5. Two reasons have been stated for the inadequacy of post-judgment appeals as a remedy for denials of § 1404(a) challenges, i.e., for why such cases “normally deal with an issue, the convenience of parties and witnesses, which in its nature must be reviewed before trial, if at all.” Gulf Research & Dev. Co. v. Leahy, 193 F.2d 302, 305 (3d Cir. 1951) (internal quotation marks omitted). First, the purpose of § 1404(a) is to avoid burdening parties and witnesses with unnecessary inconvenience and expense, so by the time a case is tried and appealed, for example, witnesses would have suffered the inconvenience of traveling to a distant forum. In short, the mandamus petitioner would have suffered the very inconvenience the statute seeks to avoid. See id.; In re Volkswagen of Am., Inc., 545 F.3d 304, 319 (5th Cir. 2008) (en banc). Second, mere inconvenience does not support a showing of harmful error under 28 U.S.C. § 2111 and Fed. R. Civ. P. 61 on appeal after judgment. See, e.g., In re Nat'l Presto Indus., Inc., 347 F.3d 662, 663 (7th Cir. 2003) (inconvenienced appellant “would not be able to show that it would have won the case had it been tried in a convenient forum”); see also In re Volkswagen of Am., 545 F.3d at 318–19 (citing the harmless error rule, Fed. R. Civ. P. 61, and holding that appeal would provide no remedy for a “patently erroneous” denial of a § 1404(a) convenience transfer).
6. As explained in Section II.A of this order, at the time of the Brunette decision, § 1391(d) stated: “An alien may be sued in any district.” § 1391(d) (1970).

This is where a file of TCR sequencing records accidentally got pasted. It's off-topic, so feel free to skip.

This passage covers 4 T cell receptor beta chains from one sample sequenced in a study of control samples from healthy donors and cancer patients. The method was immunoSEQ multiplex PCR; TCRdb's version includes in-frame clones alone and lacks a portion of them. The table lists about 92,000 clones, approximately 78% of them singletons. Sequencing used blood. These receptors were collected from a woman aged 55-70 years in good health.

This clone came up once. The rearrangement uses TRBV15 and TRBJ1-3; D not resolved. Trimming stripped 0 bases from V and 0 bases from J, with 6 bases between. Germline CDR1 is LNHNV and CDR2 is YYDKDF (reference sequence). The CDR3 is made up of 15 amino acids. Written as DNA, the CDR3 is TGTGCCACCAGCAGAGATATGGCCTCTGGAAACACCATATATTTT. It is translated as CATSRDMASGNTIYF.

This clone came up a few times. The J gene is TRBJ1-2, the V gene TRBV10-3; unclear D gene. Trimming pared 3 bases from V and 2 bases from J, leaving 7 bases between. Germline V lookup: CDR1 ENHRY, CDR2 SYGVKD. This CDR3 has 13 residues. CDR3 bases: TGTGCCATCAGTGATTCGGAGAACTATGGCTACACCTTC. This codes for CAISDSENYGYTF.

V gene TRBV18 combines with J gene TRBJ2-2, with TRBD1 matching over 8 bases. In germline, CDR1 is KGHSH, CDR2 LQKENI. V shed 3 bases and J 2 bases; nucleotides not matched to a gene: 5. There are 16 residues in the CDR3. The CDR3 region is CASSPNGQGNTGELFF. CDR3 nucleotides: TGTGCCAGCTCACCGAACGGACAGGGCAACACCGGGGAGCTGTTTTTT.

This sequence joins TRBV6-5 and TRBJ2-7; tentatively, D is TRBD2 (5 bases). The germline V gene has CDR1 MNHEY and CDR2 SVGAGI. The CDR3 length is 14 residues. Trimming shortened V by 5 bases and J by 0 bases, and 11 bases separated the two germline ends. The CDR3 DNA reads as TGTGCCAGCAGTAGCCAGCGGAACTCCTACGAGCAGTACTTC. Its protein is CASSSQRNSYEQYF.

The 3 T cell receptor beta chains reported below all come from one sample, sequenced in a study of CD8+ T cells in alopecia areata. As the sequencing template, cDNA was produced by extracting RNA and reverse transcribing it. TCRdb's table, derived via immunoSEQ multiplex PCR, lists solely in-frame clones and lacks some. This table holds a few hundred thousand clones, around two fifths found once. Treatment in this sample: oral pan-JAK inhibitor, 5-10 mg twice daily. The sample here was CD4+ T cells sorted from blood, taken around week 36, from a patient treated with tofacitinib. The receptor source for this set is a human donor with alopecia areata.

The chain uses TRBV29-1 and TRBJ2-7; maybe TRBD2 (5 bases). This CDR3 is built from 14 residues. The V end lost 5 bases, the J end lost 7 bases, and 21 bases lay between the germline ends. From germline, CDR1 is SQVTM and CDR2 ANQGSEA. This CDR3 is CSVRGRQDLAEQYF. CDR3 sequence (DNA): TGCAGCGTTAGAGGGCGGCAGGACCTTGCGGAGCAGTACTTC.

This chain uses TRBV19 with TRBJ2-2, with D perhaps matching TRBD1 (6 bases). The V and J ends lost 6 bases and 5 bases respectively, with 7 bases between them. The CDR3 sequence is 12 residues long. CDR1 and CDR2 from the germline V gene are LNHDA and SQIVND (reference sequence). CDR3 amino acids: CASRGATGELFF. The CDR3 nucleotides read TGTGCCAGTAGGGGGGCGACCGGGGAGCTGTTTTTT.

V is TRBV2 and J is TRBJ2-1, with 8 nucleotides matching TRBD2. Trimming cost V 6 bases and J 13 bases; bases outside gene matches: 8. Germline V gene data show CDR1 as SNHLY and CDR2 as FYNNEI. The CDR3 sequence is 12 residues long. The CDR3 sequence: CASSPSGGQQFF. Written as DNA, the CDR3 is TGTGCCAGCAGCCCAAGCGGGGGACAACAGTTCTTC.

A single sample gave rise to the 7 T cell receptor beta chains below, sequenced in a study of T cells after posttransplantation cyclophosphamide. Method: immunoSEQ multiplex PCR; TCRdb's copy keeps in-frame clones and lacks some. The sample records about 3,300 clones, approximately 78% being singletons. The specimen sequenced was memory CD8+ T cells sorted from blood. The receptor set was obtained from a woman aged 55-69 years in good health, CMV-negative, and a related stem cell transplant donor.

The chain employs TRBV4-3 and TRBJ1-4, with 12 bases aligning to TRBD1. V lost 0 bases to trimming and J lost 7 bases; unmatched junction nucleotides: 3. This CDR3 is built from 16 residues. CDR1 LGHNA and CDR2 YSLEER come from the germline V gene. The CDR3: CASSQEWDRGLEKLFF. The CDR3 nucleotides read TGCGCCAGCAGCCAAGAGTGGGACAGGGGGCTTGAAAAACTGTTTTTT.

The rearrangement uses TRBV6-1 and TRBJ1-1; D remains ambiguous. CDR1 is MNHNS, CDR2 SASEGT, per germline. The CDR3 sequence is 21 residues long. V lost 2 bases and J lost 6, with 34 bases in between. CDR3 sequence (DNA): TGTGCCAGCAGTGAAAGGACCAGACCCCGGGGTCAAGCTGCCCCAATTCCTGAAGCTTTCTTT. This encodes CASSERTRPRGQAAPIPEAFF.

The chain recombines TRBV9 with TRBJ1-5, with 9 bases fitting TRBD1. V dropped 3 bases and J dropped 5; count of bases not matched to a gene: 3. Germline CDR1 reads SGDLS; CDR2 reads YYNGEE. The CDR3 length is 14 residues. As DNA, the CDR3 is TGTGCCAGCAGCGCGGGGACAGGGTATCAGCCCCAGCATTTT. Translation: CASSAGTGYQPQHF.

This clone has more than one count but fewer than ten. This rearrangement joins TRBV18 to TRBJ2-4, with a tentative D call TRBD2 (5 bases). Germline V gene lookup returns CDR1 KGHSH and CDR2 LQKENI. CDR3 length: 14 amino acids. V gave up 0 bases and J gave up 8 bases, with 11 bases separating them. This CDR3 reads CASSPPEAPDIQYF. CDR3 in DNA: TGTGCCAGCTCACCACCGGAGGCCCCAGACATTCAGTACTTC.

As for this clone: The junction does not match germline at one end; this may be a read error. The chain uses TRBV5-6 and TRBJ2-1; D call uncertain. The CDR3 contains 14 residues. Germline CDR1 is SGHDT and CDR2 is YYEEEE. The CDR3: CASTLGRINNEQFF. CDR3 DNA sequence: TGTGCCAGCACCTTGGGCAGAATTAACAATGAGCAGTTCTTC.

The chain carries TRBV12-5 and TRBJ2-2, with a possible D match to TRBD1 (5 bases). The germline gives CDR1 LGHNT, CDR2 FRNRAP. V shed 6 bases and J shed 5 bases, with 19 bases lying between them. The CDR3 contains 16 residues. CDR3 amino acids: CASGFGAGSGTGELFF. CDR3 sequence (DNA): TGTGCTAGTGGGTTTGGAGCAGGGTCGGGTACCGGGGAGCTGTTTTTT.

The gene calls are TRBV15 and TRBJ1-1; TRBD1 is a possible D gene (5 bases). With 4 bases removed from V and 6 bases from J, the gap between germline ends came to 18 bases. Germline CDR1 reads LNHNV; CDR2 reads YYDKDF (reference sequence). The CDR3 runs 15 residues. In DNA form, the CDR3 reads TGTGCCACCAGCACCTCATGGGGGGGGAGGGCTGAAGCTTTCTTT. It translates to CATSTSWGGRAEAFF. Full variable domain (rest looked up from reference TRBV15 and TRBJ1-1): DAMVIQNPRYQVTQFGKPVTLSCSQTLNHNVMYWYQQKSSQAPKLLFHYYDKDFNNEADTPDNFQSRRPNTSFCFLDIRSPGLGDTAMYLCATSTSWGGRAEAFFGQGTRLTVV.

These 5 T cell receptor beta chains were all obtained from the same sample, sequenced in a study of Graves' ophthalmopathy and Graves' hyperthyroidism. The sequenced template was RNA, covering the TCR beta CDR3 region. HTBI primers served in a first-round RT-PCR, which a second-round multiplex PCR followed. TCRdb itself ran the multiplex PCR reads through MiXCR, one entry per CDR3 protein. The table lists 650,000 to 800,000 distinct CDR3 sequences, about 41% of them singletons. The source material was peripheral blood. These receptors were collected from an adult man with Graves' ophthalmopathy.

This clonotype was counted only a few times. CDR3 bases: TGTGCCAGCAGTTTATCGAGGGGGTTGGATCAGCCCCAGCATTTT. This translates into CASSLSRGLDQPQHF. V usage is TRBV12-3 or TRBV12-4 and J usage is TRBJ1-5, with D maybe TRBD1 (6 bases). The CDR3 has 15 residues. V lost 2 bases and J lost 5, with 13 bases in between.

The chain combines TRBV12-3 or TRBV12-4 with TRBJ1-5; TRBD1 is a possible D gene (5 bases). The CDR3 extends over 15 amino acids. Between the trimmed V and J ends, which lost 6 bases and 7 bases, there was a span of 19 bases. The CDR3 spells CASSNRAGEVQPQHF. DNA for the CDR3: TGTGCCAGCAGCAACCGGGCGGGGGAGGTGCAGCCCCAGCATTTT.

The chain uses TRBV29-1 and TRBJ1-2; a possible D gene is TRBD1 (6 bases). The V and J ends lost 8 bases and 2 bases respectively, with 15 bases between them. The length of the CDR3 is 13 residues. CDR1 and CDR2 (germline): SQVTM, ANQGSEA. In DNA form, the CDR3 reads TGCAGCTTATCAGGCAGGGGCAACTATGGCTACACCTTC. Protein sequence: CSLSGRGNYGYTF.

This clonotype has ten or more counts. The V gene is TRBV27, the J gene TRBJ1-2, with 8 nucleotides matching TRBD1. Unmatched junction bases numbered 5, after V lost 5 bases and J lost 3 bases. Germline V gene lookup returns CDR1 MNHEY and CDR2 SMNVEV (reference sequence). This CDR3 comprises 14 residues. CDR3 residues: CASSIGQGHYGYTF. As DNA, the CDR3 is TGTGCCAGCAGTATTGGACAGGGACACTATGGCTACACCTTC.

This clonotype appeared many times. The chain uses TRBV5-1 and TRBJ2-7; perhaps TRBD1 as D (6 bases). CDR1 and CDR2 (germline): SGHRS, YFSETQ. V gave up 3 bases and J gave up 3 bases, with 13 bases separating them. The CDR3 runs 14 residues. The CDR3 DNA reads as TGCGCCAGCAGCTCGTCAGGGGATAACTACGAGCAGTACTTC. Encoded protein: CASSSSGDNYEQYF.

7. While Petitioner argues that the House Report should be read as “clearly separating any application of the general venue provisions from the specialized venue statutes,” see Pet'r's Br. 20, this argument misses the mark. This issue does not turn on whether § 1400(b) can be read in conjunction with a particular section of the general venue statute; instead the question is the same one posed in Brunette—namely, whether Congress intended to abrogate the centuries-old rule that all venue laws, both general and special, do not apply to suits against alien defendants, regardless of whether that longstanding rule has been codified in the general venue statute. See Brunette, 406 U.S. at 714, 92 S.Ct. 1936 (“The principle of § 1391(d) cannot be confined in its application to cases that would otherwise fall under the general venue statutes. For § 1391(d) is properly regarded ․ as a declaration of the long-established rule that suits against aliens are wholly outside the operation of all the federal venue laws, general and special.”).
8. Section 1391(c)(3) eliminated venue protections for certain non-aliens (specifically, U.S. citizens domiciled abroad). Adding to the group of persons denied venue protection does not curtail the denial of venue protection to aliens. Only adding to the group of persons provided venue protection, e.g., § 1391(c)(1), does that.
9. For all of the reasons we have recited, including the TC Heartland decision, we do not think that the statute is properly read to adopt the view on this point expressed by the American Law Institute Federal Judicial Code Revision Project 146–47, 200–01 (2004), from which the 2011 legislation derived through a process that changed the ALI's proposal (which included repeal of § 1400) and produced a quite different congressional committee explanation. We also do not adopt the brief statement on the issue in Wright, Federal Practice & Procedure § 3810 (“Because nothing in the statute limits the application of Section 1391(c)(2) to entities formed in the United States, the provision governs venue in cases involving entities formed in foreign countries.” (citing Poliseno v. Credit Suisse Secs. (USA), LLC, 2013 WL 499509 (D. Mont. Feb. 8, 2013), report & recommendation adopted, 2013 WL 1767951 (D. Mont. Apr. 24, 2013) ) ).
10. Further, that former § 1391(d) now falls under § 1391(c) under the heading “Residency” is also not dispositive. This merely reflects the general shift in focus from alienage to residency.
Prost, Chief Judge.